A total solar eclipse is coming in 2017!

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TOKYO - JULY 22: In this handout image provided by National Astronomical Observatory of Japan and transmitted with the help of NICT and JAXA, the solar eclipse is seen on July 22, 2009 in Iwojima Island, Tokyo, Japan. The longest total eclipse of the sun of this century triggered tourist fever in Asia as astronomy enthusiasts from home and abroad flocked to watch the event The eclipse was visible from within a narrow corridor that begins in India and crosses through Nepal, Bangladesh, Bhutan, Myanmar and China. (Photo by National Astronomical Observatory of Japan via Getty Images)

(Photo by National Astronomical Observatory of Japan via Getty Images)

2017 is not just bringing ‘new year, new me’ plans…There will also be a total solar eclipse in the new year.

The Moon will completely block the Sun on August 21, 2017, according to NASA.

This is said to be an amazing sight that many, even avid eclipse seekers, have not experienced.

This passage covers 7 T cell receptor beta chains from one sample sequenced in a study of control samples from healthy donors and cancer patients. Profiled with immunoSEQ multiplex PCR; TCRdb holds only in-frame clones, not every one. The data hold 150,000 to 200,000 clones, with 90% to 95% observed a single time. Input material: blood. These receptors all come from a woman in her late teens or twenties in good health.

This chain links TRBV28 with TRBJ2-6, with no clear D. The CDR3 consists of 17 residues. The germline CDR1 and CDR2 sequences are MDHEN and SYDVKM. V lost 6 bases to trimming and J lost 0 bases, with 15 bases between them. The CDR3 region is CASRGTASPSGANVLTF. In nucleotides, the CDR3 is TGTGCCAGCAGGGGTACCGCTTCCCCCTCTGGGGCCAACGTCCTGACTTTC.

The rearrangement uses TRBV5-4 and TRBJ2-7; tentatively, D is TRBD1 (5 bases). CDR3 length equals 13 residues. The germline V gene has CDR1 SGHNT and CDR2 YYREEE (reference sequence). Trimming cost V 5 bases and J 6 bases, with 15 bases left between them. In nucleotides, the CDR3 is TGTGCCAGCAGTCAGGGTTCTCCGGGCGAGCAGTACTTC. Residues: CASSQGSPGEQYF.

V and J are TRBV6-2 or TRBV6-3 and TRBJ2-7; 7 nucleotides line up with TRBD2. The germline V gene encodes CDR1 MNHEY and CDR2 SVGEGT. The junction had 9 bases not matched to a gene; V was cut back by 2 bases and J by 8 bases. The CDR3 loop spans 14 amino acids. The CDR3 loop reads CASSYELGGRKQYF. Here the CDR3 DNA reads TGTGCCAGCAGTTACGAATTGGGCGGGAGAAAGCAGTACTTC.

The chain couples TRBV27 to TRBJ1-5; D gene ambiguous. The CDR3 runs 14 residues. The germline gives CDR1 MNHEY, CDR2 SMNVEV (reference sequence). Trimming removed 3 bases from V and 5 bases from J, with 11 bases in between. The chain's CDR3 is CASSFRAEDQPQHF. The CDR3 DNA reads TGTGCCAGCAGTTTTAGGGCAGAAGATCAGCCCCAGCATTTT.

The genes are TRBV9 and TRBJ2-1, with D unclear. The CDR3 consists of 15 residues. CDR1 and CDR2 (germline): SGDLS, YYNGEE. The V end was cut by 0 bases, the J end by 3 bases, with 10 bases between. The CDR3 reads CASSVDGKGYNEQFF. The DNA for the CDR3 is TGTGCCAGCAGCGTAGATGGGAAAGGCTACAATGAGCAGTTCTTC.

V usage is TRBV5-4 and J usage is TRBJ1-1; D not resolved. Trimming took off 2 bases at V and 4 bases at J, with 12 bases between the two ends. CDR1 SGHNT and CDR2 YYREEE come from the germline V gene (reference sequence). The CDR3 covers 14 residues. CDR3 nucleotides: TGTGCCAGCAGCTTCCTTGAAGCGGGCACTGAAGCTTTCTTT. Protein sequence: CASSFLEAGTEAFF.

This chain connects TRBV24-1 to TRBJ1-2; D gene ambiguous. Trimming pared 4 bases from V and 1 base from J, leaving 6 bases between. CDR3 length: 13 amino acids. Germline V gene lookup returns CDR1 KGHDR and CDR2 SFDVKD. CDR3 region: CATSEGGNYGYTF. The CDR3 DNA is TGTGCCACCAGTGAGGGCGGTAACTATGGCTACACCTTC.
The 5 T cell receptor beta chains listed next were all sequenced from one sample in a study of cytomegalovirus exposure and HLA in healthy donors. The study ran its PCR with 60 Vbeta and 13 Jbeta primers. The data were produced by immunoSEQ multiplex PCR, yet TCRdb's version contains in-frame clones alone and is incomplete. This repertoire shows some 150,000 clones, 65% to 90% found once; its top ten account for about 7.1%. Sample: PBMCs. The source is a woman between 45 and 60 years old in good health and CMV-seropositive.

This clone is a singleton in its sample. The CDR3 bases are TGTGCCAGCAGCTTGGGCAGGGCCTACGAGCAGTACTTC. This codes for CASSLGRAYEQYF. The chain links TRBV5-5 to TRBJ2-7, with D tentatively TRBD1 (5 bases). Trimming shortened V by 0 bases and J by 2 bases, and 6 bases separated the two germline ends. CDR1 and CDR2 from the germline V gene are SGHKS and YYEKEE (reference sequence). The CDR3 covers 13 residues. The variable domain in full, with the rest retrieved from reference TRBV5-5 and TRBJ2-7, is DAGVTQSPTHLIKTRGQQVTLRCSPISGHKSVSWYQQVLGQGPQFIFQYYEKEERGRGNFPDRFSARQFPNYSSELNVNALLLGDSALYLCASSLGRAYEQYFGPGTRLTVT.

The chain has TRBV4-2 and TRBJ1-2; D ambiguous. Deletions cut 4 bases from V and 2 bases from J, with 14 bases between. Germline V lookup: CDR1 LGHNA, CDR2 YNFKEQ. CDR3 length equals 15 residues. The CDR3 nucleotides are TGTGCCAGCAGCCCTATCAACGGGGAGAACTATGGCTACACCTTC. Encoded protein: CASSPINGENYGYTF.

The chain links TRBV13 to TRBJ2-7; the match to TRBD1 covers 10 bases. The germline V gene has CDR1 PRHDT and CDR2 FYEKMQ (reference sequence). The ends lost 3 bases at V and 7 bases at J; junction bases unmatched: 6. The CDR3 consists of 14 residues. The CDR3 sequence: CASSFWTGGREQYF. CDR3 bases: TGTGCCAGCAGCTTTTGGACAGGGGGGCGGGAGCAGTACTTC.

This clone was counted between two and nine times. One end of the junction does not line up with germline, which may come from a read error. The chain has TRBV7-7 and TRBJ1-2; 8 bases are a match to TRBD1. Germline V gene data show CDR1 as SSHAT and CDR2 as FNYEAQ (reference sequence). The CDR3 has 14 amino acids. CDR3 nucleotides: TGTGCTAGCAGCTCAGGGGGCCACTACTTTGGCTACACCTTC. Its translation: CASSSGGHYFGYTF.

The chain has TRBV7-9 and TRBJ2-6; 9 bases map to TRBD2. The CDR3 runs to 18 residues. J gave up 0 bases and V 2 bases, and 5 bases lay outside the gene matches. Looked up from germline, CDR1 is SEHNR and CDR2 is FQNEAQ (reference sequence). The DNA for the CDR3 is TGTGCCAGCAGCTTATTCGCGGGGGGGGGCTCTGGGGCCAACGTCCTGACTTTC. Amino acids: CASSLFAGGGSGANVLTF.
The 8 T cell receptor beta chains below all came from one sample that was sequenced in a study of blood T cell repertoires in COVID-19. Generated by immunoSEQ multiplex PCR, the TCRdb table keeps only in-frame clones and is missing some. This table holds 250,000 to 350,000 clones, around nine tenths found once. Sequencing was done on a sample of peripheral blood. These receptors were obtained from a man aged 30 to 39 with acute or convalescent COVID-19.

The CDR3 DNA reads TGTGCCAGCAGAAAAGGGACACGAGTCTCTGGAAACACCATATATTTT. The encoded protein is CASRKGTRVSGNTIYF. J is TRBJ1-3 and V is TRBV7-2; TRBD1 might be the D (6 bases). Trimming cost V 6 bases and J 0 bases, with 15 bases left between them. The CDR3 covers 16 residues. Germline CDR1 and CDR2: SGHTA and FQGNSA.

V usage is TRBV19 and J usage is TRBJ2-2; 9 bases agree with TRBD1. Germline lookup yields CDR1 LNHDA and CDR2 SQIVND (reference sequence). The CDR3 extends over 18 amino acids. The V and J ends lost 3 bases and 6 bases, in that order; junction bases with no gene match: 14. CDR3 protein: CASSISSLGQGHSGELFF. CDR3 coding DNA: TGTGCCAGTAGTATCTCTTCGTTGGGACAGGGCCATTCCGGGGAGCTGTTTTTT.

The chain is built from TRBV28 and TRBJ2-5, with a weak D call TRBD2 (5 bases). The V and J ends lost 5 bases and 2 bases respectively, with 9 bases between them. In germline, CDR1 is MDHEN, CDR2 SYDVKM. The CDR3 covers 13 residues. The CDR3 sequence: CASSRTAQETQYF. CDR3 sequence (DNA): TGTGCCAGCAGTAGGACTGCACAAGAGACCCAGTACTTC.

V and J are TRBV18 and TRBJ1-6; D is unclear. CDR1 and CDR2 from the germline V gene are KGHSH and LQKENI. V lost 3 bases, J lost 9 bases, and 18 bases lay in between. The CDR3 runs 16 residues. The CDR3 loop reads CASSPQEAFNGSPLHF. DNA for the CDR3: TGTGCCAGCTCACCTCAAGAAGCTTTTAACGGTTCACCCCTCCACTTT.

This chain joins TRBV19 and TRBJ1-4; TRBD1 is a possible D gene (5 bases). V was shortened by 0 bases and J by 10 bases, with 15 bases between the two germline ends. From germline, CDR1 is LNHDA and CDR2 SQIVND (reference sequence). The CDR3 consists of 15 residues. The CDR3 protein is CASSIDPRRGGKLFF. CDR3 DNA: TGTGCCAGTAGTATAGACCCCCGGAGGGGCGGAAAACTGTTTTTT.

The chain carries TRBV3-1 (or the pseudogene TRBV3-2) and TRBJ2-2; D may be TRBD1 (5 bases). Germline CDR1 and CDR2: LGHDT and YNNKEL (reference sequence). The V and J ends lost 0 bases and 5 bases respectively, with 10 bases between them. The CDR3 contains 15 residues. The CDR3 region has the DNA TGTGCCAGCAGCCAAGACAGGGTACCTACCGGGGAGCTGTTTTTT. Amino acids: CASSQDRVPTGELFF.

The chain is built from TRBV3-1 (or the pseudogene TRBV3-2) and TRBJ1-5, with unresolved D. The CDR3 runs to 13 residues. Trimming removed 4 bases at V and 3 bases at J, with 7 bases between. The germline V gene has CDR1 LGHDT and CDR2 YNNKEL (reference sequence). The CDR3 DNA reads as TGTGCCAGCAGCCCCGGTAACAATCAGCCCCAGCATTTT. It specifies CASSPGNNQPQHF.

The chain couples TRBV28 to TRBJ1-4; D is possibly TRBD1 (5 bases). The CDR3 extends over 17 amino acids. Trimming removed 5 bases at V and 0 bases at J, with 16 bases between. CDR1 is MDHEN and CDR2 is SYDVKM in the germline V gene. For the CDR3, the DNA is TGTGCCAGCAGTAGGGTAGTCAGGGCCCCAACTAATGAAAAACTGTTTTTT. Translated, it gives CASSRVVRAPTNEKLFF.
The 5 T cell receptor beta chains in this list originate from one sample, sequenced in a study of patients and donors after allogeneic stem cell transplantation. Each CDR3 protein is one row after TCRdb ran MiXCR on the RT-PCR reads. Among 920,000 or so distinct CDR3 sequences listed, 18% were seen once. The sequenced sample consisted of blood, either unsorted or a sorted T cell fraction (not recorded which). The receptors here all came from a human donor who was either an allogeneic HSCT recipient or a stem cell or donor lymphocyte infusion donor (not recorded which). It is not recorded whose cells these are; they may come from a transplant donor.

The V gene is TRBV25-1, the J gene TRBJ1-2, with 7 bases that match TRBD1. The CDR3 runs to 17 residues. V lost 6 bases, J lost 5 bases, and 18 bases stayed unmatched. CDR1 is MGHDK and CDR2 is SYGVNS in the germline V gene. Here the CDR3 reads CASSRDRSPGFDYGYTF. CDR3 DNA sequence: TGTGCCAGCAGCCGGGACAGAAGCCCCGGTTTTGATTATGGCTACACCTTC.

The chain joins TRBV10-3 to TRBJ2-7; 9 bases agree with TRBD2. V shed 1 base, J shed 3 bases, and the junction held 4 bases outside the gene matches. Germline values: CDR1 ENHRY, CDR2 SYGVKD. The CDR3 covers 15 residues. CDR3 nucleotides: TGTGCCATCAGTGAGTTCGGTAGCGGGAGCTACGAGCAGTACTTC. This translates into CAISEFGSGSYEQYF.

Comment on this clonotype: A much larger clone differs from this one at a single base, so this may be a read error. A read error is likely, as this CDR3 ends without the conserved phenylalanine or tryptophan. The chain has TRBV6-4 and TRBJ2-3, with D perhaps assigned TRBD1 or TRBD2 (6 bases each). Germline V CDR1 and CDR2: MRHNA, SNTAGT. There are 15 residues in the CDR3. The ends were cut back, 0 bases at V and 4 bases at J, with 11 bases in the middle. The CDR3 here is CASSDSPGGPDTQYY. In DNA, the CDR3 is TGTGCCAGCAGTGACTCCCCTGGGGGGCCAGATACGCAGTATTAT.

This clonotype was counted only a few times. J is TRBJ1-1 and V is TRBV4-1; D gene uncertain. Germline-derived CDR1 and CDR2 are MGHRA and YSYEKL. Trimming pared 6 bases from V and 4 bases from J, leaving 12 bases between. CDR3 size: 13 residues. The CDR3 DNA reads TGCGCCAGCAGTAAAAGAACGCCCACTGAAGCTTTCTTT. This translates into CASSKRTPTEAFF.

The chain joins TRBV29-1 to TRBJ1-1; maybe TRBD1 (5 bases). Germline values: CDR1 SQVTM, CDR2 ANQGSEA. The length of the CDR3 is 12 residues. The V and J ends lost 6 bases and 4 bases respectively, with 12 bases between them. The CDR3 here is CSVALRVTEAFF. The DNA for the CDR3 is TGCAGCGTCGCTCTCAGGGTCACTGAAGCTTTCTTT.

People in 48 states will have a view of the rare event, from coast to coast of North America.

The Great American Eclipse.com has a suggestion list of the best places to see the total eclipse.

Some of suggested viewing sights closest to North Carolina and Virginia include Columbia, South Carolina, the Great Smoky Mountains National Park, and Nashville, Tennessee.

A solar eclipse happens when the Moon blocks the sun because it passes between the Sun and Earth.

NationalEclipse.com says the eclipse starts when the Moon slowly obscures the Sun and eventually a flash of light occurs before the sun is blocked totally.

Visibility depends on weather, but making the trip to the path where the eclipse can be seen will be worth it!

The Great American Eclipse.com says the last time a total solar eclipse crossed the nation from the Pacific Ocean to the Atlantic Ocean was on June 8, 1918.

Click here for a map to see when and where the total eclipse will be visible.